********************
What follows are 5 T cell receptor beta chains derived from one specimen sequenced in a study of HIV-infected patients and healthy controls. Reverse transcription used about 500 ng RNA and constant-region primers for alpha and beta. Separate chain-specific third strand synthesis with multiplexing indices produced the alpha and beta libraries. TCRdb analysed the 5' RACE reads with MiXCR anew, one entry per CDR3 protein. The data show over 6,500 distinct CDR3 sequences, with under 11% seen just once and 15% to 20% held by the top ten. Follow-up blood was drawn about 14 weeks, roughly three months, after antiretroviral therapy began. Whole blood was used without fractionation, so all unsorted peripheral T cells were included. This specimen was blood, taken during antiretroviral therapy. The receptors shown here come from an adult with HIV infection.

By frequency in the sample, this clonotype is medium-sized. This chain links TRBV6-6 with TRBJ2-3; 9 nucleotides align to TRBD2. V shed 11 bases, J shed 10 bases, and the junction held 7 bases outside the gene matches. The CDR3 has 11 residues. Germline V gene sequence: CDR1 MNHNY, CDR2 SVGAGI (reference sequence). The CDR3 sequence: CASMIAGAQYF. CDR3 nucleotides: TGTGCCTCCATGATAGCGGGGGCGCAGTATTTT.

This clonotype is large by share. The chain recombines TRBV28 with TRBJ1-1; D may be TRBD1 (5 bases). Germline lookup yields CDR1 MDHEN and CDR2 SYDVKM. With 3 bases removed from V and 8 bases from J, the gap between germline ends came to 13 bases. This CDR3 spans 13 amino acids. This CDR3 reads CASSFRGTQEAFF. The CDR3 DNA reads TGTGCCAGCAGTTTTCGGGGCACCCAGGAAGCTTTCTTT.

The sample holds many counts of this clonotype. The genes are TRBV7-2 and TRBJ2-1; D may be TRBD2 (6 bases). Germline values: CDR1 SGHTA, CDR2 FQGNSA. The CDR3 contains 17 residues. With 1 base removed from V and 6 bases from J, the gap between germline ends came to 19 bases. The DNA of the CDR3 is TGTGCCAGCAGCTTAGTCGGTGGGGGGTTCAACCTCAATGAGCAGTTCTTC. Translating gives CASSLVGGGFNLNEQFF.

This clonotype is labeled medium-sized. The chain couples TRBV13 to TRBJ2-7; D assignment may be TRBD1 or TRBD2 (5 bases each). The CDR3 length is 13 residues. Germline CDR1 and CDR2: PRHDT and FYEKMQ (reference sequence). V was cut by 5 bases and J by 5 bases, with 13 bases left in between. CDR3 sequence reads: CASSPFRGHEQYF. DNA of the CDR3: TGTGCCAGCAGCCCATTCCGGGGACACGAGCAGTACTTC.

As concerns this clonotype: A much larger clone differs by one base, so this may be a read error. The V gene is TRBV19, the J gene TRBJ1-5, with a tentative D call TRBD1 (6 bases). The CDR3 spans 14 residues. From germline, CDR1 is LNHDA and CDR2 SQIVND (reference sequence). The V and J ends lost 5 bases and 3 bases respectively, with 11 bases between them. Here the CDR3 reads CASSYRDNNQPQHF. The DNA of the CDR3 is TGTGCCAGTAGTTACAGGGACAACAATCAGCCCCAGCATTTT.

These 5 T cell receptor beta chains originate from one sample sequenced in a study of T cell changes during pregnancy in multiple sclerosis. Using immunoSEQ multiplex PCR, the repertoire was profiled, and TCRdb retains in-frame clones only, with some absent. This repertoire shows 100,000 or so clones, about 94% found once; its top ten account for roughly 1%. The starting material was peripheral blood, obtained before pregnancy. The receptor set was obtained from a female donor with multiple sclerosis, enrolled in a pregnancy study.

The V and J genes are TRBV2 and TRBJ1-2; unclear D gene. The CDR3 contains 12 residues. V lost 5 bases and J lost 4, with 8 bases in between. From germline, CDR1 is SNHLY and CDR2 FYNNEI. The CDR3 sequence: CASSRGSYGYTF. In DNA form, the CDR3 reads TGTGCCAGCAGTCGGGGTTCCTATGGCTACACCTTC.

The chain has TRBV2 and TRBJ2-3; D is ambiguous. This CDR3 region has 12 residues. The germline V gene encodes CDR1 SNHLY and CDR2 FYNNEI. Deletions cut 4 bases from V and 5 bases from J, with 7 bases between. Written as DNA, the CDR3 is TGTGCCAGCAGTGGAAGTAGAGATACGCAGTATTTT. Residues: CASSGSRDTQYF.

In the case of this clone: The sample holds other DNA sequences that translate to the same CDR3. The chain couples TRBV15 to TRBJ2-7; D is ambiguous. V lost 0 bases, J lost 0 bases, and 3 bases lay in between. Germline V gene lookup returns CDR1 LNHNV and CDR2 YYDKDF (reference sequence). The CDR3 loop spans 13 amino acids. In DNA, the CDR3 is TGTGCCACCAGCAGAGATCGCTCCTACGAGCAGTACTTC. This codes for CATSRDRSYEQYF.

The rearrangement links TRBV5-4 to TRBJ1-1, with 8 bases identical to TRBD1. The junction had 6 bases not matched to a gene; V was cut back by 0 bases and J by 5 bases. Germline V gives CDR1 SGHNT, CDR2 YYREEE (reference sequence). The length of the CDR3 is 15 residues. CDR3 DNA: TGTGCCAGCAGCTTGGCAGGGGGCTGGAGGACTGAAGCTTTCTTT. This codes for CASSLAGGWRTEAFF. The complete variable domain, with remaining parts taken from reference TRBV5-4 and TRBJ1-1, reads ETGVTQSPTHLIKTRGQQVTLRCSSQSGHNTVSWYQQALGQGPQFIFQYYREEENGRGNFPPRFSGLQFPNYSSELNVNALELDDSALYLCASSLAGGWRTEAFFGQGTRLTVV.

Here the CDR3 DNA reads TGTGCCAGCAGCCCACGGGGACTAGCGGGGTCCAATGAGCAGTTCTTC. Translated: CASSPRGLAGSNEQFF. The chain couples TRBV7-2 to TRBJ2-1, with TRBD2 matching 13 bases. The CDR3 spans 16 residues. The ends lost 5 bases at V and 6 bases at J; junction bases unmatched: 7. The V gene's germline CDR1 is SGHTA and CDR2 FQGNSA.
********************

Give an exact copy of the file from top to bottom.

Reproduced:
What follows are 5 T cell receptor beta chains derived from one specimen sequenced in a study of HIV-infected patients and healthy controls. Reverse transcription used about 500 ng RNA and constant-region primers for alpha and beta. Separate chain-specific third strand synthesis with multiplexing indices produced the alpha and beta libraries. TCRdb analysed the 5' RACE reads with MiXCR anew, one entry per CDR3 protein. The data show over 6,500 distinct CDR3 sequences, with under 11% seen just once and 15% to 20% held by the top ten. Follow-up blood was drawn about 14 weeks, roughly three months, after antiretroviral therapy began. Whole blood was used without fractionation, so all unsorted peripheral T cells were included. This specimen was blood, taken during antiretroviral therapy. The receptors shown here come from an adult with HIV infection.

By frequency in the sample, this clonotype is medium-sized. This chain links TRBV6-6 with TRBJ2-3; 9 nucleotides align to TRBD2. V shed 11 bases, J shed 10 bases, and the junction held 7 bases outside the gene matches. The CDR3 has 11 residues. Germline V gene sequence: CDR1 MNHNY, CDR2 SVGAGI (reference sequence). The CDR3 sequence: CASMIAGAQYF. CDR3 nucleotides: TGTGCCTCCATGATAGCGGGGGCGCAGTATTTT.

This clonotype is large by share. The chain recombines TRBV28 with TRBJ1-1; D may be TRBD1 (5 bases). Germline lookup yields CDR1 MDHEN and CDR2 SYDVKM. With 3 bases removed from V and 8 bases from J, the gap between germline ends came to 13 bases. This CDR3 spans 13 amino acids. This CDR3 reads CASSFRGTQEAFF. The CDR3 DNA reads TGTGCCAGCAGTTTTCGGGGCACCCAGGAAGCTTTCTTT.

The sample holds many counts of this clonotype. The genes are TRBV7-2 and TRBJ2-1; D may be TRBD2 (6 bases). Germline values: CDR1 SGHTA, CDR2 FQGNSA. The CDR3 contains 17 residues. With 1 base removed from V and 6 bases from J, the gap between germline ends came to 19 bases. The DNA of the CDR3 is TGTGCCAGCAGCTTAGTCGGTGGGGGGTTCAACCTCAATGAGCAGTTCTTC. Translating gives CASSLVGGGFNLNEQFF.

This clonotype is labeled medium-sized. The chain couples TRBV13 to TRBJ2-7; D assignment may be TRBD1 or TRBD2 (5 bases each). The CDR3 length is 13 residues. Germline CDR1 and CDR2: PRHDT and FYEKMQ (reference sequence). V was cut by 5 bases and J by 5 bases, with 13 bases left in between. CDR3 sequence reads: CASSPFRGHEQYF. DNA of the CDR3: TGTGCCAGCAGCCCATTCCGGGGACACGAGCAGTACTTC.

As concerns this clonotype: A much larger clone differs by one base, so this may be a read error. The V gene is TRBV19, the J gene TRBJ1-5, with a tentative D call TRBD1 (6 bases). The CDR3 spans 14 residues. From germline, CDR1 is LNHDA and CDR2 SQIVND (reference sequence). The V and J ends lost 5 bases and 3 bases respectively, with 11 bases between them. Here the CDR3 reads CASSYRDNNQPQHF. The DNA of the CDR3 is TGTGCCAGTAGTTACAGGGACAACAATCAGCCCCAGCATTTT.

These 5 T cell receptor beta chains originate from one sample sequenced in a study of T cell changes during pregnancy in multiple sclerosis. Using immunoSEQ multiplex PCR, the repertoire was profiled, and TCRdb retains in-frame clones only, with some absent. This repertoire shows 100,000 or so clones, about 94% found once; its top ten account for roughly 1%. The starting material was peripheral blood, obtained before pregnancy. The receptor set was obtained from a female donor with multiple sclerosis, enrolled in a pregnancy study.

The V and J genes are TRBV2 and TRBJ1-2; unclear D gene. The CDR3 contains 12 residues. V lost 5 bases and J lost 4, with 8 bases in between. From germline, CDR1 is SNHLY and CDR2 FYNNEI. The CDR3 sequence: CASSRGSYGYTF. In DNA form, the CDR3 reads TGTGCCAGCAGTCGGGGTTCCTATGGCTACACCTTC.

The chain has TRBV2 and TRBJ2-3; D is ambiguous. This CDR3 region has 12 residues. The germline V gene encodes CDR1 SNHLY and CDR2 FYNNEI. Deletions cut 4 bases from V and 5 bases from J, with 7 bases between. Written as DNA, the CDR3 is TGTGCCAGCAGTGGAAGTAGAGATACGCAGTATTTT. Residues: CASSGSRDTQYF.

In the case of this clone: The sample holds other DNA sequences that translate to the same CDR3. The chain couples TRBV15 to TRBJ2-7; D is ambiguous. V lost 0 bases, J lost 0 bases, and 3 bases lay in between. Germline V gene lookup returns CDR1 LNHNV and CDR2 YYDKDF (reference sequence). The CDR3 loop spans 13 amino acids. In DNA, the CDR3 is TGTGCCACCAGCAGAGATCGCTCCTACGAGCAGTACTTC. This codes for CATSRDRSYEQYF.

The rearrangement links TRBV5-4 to TRBJ1-1, with 8 bases identical to TRBD1. The junction had 6 bases not matched to a gene; V was cut back by 0 bases and J by 5 bases. Germline V gives CDR1 SGHNT, CDR2 YYREEE (reference sequence). The length of the CDR3 is 15 residues. CDR3 DNA: TGTGCCAGCAGCTTGGCAGGGGGCTGGAGGACTGAAGCTTTCTTT. This codes for CASSLAGGWRTEAFF. The complete variable domain, with remaining parts taken from reference TRBV5-4 and TRBJ1-1, reads ETGVTQSPTHLIKTRGQQVTLRCSSQSGHNTVSWYQQALGQGPQFIFQYYREEENGRGNFPPRFSGLQFPNYSSELNVNALELDDSALYLCASSLAGGWRTEAFFGQGTRLTVV.

Here the CDR3 DNA reads TGTGCCAGCAGCCCACGGGGACTAGCGGGGTCCAATGAGCAGTTCTTC. Translated: CASSPRGLAGSNEQFF. The chain couples TRBV7-2 to TRBJ2-1, with TRBD2 matching 13 bases. The CDR3 spans 16 residues. The ends lost 5 bases at V and 6 bases at J; junction bases unmatched: 7. The V gene's germline CDR1 is SGHTA and CDR2 FQGNSA.